Violent protests erupted this month in several towns and cities across Tunisia following tax and price hikes imposed on January 1.
The ‘Economic Reconciliation’ law that grants amnesty to corrupt officials was passed despite stiff opposition and is seen as reneging on graft, the key cause of the 2011 revolution that ousted Ben Ali.
Protesters pressing demands for jobs and a share of the country’s energy wealth forced the closure of two oil and gas pumping stations.
The draft law allows businessmen to reveal stolen funds and repay them. Some estimate that $ 3 billion could be initially returned under the law.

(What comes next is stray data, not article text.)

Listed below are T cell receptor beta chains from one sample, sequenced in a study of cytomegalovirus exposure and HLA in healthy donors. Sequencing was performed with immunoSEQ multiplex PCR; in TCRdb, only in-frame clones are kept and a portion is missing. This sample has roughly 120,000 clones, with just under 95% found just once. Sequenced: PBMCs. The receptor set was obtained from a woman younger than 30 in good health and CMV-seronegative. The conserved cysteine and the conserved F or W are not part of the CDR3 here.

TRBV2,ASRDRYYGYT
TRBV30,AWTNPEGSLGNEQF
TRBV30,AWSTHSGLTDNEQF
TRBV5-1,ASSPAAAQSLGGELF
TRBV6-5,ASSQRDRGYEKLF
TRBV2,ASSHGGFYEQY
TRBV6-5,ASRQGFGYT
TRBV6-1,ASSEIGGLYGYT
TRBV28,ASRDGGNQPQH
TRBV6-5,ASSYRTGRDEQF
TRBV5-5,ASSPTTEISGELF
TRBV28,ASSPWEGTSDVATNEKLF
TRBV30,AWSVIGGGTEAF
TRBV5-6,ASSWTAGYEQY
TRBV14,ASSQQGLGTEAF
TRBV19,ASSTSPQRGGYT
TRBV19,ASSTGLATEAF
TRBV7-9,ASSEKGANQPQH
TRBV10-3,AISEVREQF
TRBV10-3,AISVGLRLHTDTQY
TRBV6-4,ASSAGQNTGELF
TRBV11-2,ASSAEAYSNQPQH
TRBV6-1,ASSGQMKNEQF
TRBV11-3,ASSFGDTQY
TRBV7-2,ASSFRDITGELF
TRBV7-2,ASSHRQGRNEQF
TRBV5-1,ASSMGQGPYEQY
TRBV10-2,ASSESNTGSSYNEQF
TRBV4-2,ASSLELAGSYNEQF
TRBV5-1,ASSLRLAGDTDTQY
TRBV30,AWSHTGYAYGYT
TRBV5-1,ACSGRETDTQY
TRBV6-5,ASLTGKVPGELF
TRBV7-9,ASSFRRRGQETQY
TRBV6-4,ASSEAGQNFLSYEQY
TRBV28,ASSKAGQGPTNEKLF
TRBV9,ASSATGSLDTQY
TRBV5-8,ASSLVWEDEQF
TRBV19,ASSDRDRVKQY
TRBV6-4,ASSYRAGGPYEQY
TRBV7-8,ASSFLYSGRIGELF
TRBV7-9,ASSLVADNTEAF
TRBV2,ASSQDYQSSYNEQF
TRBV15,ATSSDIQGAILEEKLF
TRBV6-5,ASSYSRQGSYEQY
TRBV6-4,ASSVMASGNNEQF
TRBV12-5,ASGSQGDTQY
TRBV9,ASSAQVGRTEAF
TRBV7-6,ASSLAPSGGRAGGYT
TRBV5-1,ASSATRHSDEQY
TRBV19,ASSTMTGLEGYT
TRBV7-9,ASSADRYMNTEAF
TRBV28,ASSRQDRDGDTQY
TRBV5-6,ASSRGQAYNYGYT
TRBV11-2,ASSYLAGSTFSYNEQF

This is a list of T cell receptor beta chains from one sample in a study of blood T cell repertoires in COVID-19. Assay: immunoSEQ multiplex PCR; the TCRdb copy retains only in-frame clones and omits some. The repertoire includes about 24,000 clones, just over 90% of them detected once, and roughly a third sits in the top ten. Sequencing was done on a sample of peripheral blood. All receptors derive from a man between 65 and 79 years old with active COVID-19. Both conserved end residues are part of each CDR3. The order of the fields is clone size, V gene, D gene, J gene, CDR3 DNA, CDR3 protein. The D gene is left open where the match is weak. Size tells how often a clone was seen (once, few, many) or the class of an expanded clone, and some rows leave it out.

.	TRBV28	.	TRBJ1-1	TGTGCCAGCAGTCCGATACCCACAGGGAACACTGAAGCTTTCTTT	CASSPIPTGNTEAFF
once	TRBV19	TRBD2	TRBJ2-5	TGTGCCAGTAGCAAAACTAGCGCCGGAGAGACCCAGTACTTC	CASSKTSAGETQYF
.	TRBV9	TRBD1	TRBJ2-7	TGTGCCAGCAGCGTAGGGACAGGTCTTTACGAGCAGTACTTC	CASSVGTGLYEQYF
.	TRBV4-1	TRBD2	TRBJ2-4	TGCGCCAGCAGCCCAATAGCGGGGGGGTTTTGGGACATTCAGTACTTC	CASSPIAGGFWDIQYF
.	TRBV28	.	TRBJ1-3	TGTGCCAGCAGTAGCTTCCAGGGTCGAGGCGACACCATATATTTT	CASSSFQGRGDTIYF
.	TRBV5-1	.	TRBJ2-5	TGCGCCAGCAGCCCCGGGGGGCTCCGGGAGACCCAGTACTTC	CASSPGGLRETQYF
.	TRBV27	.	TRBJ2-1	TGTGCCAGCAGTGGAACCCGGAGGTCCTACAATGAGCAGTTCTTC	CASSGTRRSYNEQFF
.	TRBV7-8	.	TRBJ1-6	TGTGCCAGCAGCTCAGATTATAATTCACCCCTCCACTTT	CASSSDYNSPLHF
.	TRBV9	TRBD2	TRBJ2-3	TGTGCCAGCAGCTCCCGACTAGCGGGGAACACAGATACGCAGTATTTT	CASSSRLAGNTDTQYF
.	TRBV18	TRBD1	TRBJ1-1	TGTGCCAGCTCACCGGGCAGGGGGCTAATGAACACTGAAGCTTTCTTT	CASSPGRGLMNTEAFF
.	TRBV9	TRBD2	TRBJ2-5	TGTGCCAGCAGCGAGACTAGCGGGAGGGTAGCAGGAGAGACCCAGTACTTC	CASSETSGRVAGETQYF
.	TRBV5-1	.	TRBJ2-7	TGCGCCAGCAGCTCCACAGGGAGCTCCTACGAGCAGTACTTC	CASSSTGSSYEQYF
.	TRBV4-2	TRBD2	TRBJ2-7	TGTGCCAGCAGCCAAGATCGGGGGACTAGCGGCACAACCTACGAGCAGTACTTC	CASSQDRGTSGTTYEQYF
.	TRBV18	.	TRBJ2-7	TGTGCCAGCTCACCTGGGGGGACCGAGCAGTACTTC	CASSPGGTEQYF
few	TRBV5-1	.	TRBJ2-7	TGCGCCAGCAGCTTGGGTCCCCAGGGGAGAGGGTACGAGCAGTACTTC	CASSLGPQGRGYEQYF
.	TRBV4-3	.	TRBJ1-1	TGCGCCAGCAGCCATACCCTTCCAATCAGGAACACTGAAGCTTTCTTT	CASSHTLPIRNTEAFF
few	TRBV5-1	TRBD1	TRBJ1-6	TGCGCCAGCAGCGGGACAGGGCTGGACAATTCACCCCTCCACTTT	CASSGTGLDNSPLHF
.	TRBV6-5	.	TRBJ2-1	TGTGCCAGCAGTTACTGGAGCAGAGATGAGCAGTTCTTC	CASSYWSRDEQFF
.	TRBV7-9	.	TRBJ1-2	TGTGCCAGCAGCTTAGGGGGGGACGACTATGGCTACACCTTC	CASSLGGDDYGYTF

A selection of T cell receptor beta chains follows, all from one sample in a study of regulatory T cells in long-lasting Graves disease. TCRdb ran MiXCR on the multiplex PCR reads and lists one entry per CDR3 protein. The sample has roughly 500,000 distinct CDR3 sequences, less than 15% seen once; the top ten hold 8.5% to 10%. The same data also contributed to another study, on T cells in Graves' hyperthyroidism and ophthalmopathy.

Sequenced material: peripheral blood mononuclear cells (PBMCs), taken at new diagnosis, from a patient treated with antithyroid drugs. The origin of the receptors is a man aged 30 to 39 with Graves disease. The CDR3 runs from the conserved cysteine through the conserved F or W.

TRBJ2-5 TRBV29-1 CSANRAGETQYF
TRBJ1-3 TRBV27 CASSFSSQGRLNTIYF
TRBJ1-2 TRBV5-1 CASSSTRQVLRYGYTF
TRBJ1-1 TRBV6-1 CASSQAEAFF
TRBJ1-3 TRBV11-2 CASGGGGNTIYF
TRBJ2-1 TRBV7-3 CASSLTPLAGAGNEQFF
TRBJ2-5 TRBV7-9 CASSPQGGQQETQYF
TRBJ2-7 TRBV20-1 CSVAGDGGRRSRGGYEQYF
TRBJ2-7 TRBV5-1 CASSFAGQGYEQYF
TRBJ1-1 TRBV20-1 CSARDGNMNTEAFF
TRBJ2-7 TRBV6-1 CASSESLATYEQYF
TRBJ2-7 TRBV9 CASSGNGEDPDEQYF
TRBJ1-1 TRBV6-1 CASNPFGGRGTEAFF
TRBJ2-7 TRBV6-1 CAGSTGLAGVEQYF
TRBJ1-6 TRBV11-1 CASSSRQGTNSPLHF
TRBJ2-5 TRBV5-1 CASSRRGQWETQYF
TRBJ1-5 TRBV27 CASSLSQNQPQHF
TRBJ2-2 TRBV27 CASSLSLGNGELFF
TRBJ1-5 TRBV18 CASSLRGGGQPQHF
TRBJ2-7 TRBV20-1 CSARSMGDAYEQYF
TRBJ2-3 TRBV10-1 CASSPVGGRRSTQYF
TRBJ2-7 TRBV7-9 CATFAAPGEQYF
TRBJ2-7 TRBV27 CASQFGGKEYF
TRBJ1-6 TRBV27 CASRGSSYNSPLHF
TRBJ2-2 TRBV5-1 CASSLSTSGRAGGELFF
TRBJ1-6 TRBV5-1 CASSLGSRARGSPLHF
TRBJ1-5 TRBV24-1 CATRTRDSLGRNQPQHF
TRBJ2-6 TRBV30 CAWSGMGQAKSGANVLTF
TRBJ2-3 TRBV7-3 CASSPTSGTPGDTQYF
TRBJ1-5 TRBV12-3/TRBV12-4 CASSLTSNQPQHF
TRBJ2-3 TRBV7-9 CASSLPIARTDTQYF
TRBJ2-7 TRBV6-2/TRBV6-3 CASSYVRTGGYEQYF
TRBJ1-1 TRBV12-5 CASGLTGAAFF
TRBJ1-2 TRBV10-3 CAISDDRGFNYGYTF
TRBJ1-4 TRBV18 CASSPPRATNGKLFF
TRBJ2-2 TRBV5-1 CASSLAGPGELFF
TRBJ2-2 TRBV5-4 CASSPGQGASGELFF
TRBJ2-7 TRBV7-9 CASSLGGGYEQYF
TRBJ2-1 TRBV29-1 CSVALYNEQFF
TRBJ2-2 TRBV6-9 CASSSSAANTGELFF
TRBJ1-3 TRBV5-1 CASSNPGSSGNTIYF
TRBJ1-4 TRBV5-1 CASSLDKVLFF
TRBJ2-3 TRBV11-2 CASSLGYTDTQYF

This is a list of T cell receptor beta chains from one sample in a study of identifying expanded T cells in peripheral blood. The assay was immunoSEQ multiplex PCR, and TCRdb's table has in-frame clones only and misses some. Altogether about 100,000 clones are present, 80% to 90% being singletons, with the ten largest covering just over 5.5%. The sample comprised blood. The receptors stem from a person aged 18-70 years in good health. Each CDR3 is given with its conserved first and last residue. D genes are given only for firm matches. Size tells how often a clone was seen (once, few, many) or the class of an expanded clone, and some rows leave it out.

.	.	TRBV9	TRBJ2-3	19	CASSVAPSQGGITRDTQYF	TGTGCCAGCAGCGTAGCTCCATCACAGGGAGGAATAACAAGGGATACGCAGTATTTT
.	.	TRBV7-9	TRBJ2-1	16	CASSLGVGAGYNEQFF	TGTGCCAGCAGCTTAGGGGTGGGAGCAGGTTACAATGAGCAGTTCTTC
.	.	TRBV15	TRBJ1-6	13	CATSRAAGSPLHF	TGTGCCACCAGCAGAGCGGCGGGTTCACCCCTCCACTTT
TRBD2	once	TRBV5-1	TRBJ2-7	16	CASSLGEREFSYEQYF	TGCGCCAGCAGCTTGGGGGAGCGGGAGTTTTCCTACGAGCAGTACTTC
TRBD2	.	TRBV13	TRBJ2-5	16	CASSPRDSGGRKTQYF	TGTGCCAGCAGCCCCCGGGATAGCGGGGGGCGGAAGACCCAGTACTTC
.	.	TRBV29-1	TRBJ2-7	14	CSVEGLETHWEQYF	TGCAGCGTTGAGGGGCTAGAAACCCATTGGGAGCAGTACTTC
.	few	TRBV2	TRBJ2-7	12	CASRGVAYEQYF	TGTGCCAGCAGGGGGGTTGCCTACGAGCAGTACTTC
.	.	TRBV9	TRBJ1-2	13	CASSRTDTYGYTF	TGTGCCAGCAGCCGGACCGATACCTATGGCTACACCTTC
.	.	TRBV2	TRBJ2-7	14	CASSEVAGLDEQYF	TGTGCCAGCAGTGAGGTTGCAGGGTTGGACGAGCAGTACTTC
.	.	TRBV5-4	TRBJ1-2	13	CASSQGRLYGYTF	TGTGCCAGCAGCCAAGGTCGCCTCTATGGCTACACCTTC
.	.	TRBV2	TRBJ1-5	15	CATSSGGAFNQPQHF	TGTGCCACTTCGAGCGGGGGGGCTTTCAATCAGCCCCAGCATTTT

Hundreds of protesters demanding jobs in the southern part of Gafsa blocked the route of President Beji Caid Essebsi visiting to mark the 2011 uprising that ousted autocrat Zine El Abidine Ben Ali.
“The goal is not revenge,” said its head, Sihem Bensedrine, a former activist who was harassed by the authorities under Ben Ali.
Even before parliament votes to approve the cabinet, 54 parliamentarians from PM Chahed’s own Nidaa Tounes party have threatened to quit.
Tunisia has emerged as a political model for democratic change since its 2011 uprising, but economic reforms demanded by its lenders to tackle high unemployment and frustration among its young have lagged behind.